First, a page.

There are other advance provisions which can enhance the Buyer’s retention rate. Most importantly, regarding prices, if you have underperforming accounts, raise their prices immediately, because you are more likely than a Buyer to retain them following a price increase. In addition, you should consider personally introducing the Buyer to each client. We purchased accounts with an introduction and without, and found that as a Buyer, our retention rate was significantly higher with a personal introduction. If you are servicing clients yourself, you can also offer to clean along with the Buyer’s house cleaners for the first visit or two. If you have employees, you can take steps in advance to reduce the risk that they will run off with a portion of your clients, including reassigning any clients which you feel nervous about.

Finally, if you have dirty houses, clean them up, before you sell, or your Buyer will clean them once, and suffer so trying to impress his new customer so as to prompt him to raise prices across the board, which will have a mutually unsatisfactory result for all involved.

Business Name
Your Company Inc.
Low Suggested High
Listing Price Listing Price Listing Price
1.  Purchase Price
$1,000,000 $1,200,000 $1,400,000
2.  Buyer’s Down Payment
$200,000 $240,000 $280,000
3.  Buyer’s Bank Loan Amount
$800,000 $960,000 $1,120,000
4.  Stabilized Owner’s Benefits (Cash Flow)*
$350,000 $350,000 $350,000
6.  Buyer’s Annual Net Owner Benefits after Debt Service
$230,000 $210,000 $185,000
7.  Times 10 Years Annual Net Owner Benefits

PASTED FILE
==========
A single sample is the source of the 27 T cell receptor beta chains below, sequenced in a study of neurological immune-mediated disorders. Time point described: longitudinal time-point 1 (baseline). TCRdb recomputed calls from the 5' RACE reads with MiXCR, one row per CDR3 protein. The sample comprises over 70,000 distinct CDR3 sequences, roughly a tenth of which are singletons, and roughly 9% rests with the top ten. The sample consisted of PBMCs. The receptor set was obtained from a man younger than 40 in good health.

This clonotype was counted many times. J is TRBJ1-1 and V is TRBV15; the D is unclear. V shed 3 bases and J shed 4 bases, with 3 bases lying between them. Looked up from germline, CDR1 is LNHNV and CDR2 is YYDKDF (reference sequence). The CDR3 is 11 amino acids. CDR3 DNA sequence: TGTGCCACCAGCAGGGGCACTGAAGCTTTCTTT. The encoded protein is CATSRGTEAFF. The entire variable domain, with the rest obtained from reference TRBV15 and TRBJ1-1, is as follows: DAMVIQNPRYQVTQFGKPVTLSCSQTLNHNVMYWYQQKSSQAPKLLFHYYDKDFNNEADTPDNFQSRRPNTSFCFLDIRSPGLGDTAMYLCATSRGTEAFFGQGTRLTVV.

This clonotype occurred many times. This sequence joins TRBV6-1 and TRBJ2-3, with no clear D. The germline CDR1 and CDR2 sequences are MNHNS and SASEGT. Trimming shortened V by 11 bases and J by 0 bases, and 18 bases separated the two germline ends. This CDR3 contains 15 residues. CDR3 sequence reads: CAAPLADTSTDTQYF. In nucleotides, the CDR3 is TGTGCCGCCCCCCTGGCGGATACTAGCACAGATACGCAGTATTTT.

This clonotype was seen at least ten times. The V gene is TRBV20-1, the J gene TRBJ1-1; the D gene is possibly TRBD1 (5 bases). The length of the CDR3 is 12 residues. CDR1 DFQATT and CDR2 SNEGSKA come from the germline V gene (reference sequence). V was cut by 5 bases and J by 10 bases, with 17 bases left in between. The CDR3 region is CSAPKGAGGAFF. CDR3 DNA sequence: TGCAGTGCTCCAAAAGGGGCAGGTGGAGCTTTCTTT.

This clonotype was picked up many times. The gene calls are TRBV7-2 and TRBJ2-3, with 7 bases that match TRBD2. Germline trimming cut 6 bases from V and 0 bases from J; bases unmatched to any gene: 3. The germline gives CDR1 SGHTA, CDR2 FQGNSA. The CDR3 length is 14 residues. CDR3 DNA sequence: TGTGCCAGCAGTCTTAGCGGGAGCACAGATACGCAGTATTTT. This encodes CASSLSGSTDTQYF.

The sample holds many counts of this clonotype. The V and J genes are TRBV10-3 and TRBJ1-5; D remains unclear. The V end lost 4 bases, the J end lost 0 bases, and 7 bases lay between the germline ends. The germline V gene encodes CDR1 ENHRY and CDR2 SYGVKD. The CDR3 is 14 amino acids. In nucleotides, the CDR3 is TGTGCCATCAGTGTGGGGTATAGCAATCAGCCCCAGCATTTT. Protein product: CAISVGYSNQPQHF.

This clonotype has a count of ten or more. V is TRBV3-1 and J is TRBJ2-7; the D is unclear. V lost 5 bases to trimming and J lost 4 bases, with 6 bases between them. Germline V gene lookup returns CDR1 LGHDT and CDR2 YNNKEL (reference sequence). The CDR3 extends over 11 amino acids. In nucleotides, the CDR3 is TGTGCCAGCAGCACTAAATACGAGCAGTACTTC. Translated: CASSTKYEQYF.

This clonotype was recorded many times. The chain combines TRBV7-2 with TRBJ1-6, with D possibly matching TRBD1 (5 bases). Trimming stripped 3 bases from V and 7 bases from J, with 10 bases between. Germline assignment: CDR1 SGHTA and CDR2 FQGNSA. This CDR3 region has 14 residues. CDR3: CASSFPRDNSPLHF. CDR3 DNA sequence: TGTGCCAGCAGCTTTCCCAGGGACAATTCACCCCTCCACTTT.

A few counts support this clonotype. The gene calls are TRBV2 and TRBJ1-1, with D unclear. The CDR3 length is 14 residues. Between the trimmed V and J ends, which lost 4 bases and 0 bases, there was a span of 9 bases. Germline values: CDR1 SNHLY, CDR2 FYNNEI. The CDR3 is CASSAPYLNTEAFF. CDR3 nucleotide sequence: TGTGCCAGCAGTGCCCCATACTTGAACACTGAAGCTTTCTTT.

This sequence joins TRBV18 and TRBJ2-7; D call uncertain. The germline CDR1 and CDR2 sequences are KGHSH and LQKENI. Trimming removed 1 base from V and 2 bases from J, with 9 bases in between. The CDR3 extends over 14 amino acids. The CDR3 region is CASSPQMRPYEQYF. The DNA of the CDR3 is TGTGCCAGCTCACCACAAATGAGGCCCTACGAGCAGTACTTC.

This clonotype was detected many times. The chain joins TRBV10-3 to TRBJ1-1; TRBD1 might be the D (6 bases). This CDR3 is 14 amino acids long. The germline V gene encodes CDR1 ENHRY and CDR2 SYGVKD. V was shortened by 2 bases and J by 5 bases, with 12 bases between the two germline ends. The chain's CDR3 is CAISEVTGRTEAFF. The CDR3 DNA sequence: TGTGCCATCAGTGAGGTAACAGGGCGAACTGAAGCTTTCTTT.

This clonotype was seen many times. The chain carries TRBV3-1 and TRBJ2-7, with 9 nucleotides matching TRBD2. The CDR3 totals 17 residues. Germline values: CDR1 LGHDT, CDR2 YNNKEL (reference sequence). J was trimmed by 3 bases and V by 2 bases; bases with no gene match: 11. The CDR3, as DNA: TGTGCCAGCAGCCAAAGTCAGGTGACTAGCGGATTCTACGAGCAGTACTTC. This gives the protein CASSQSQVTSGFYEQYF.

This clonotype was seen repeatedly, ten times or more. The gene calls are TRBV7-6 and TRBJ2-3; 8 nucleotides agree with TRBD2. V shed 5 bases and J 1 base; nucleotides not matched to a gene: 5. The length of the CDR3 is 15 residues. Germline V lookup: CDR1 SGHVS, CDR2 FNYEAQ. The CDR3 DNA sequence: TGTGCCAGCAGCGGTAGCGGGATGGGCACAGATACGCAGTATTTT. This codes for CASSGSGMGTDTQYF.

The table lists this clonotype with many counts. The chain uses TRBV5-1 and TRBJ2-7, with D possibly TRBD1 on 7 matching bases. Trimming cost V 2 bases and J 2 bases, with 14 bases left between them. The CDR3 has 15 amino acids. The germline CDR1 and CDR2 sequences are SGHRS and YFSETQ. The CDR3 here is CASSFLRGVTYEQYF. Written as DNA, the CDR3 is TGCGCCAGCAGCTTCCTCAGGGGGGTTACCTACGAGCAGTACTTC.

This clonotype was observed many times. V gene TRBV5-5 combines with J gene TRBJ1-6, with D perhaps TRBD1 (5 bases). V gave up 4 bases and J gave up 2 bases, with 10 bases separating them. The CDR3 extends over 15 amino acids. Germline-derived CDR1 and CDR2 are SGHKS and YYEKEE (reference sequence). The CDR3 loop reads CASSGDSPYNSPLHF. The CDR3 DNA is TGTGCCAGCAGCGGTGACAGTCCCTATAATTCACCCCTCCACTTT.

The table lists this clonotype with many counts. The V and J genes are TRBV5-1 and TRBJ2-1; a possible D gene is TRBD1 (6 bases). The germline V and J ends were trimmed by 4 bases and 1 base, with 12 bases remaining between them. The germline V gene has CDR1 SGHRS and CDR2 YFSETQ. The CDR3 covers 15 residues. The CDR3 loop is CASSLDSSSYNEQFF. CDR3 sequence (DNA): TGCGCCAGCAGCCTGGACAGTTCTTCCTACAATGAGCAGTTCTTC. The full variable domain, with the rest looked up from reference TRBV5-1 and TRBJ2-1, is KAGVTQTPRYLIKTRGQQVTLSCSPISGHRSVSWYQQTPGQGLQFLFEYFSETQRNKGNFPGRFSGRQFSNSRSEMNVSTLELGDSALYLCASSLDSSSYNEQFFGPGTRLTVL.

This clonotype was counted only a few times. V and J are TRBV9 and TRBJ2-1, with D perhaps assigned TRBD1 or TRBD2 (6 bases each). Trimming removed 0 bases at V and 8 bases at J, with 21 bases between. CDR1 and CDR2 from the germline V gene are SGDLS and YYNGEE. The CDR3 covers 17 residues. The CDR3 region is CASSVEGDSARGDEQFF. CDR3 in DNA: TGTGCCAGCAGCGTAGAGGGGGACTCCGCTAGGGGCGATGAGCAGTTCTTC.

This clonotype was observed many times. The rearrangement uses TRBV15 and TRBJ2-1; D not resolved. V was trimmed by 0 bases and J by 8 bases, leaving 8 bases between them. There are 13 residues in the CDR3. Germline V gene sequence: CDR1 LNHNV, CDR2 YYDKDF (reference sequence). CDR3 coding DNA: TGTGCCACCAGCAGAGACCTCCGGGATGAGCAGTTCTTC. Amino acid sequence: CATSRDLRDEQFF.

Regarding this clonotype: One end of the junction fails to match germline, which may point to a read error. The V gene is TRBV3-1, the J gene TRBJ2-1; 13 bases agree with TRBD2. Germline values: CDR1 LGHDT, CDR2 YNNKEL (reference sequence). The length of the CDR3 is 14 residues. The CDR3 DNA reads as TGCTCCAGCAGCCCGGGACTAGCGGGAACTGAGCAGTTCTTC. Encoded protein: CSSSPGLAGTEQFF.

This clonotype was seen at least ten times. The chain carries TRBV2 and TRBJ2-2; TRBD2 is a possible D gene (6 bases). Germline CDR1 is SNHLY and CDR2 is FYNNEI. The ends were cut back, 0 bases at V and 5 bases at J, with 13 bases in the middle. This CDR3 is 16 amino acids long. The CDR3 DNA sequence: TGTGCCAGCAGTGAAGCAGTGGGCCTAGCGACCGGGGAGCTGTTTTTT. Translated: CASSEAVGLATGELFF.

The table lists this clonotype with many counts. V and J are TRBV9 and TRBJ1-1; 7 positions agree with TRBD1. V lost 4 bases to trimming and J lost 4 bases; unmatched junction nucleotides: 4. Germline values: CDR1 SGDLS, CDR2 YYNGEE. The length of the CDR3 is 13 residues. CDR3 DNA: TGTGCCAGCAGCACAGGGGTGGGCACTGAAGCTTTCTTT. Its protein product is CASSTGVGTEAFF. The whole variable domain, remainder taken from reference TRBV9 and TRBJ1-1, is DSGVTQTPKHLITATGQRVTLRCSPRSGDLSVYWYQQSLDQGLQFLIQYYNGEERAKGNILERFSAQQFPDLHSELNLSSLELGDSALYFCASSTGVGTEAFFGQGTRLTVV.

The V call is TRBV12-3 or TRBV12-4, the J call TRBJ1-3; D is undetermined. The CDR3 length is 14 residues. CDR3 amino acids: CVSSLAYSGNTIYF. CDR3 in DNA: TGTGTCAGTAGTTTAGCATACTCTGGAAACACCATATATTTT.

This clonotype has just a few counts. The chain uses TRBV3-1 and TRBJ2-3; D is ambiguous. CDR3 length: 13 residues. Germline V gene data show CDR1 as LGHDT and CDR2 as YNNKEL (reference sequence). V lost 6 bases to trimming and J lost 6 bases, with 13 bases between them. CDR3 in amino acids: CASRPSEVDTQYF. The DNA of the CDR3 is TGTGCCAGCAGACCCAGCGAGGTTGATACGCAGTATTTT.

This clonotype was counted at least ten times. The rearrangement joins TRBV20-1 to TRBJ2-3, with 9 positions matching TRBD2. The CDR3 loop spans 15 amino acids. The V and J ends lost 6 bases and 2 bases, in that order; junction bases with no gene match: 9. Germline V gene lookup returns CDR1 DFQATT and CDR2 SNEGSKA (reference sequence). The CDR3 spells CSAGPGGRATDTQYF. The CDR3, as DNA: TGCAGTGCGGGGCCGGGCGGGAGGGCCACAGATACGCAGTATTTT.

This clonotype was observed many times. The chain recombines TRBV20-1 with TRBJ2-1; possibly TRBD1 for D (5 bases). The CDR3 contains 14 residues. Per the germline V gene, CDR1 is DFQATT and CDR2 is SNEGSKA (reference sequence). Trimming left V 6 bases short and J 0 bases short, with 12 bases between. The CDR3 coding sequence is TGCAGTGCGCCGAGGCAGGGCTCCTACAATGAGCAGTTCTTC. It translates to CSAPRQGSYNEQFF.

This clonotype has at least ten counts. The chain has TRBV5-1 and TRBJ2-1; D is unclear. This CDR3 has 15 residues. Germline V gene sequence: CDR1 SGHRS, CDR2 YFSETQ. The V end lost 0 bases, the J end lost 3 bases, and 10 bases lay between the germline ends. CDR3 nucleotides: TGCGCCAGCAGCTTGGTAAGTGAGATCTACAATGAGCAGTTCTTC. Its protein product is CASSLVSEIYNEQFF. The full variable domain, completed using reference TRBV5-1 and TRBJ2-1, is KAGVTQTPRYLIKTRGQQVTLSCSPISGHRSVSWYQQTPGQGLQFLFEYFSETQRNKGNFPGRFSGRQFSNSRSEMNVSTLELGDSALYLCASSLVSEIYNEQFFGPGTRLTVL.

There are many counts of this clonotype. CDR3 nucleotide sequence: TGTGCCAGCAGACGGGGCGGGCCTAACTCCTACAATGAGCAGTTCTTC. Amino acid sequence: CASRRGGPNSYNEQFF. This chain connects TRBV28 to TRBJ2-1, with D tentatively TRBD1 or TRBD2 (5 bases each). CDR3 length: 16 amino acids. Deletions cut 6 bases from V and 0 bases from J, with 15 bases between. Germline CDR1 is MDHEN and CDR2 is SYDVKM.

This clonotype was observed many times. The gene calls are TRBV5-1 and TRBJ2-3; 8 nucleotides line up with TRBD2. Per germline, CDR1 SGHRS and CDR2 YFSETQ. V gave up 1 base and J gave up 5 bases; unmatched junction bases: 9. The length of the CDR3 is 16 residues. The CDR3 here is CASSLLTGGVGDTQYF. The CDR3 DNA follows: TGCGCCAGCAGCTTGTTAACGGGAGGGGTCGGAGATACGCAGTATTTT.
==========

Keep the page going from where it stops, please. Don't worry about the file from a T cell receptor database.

$2,300,000 $2,100,000 $1,850,000
8.  Plus the Value of the Business (Original Price)
$1,000,000 $1,200,000 $1,400,000
9.  Total Financial Benefits to Buyer
$3,300,000 $3,300,000 $3,250,000
10.  Buyer’s Original Investment
$(200,000) $(240,000) $(280,000)
11.  Net Total Gain to Buyer
$3,100,000 $3,060,000 $2,970,000
12.  Return on Investment (ROI) during 10 Years
1550% 1275% 1060%
13.  Annual ROI
155% 128% 106%


Valuing Your House Cleaning Company as a “Going Concern”

As mentioned in the Introduction, your business qualifies for sale as a Going Concern, if first the Brokers, then the Buyers, then the Bankers all agree that it qualifies. As a general guideline, if you are making a nice living off the company, without actually cleaning yourself, then you have achieved scale, and can sell as a Going Concern. In such a case, your business will be valued higher, and the methodology for valuing your business will be significantly different than if it were sold as an Add-On Opportunity.

Maximizing Value: Advance Preparations

Similar to hiring a home staging decorator to hide the clutter and put nice bright pillows on the couches to enhance the selling price of your house, there are window dressing type things you should consider in optimizing the value of your business as a Going Concern. It’s important to recognize that the motivations of a Buyer can be sometimes be different from someone willing to start a business from scratch. So begin by putting yourself in the shiny shoes of a new owner. If your office is shabby, consider moving to a nicer part of town and furnishing a bright and pleasant office in which a new owner can imagine himself working.

Since a Prospective Buyer may know little or nothing about your industry, one of the most valuable intangibles you will transfer with the Going Concern are systems for managing your company. These include training, evaluation, hiring, payroll, accounting, scheduling, and other systems for managing your day to day business. So if you wish to optimize the value of your company, make it less dependent on yourself by systemizing the day to day aspects of managing the company.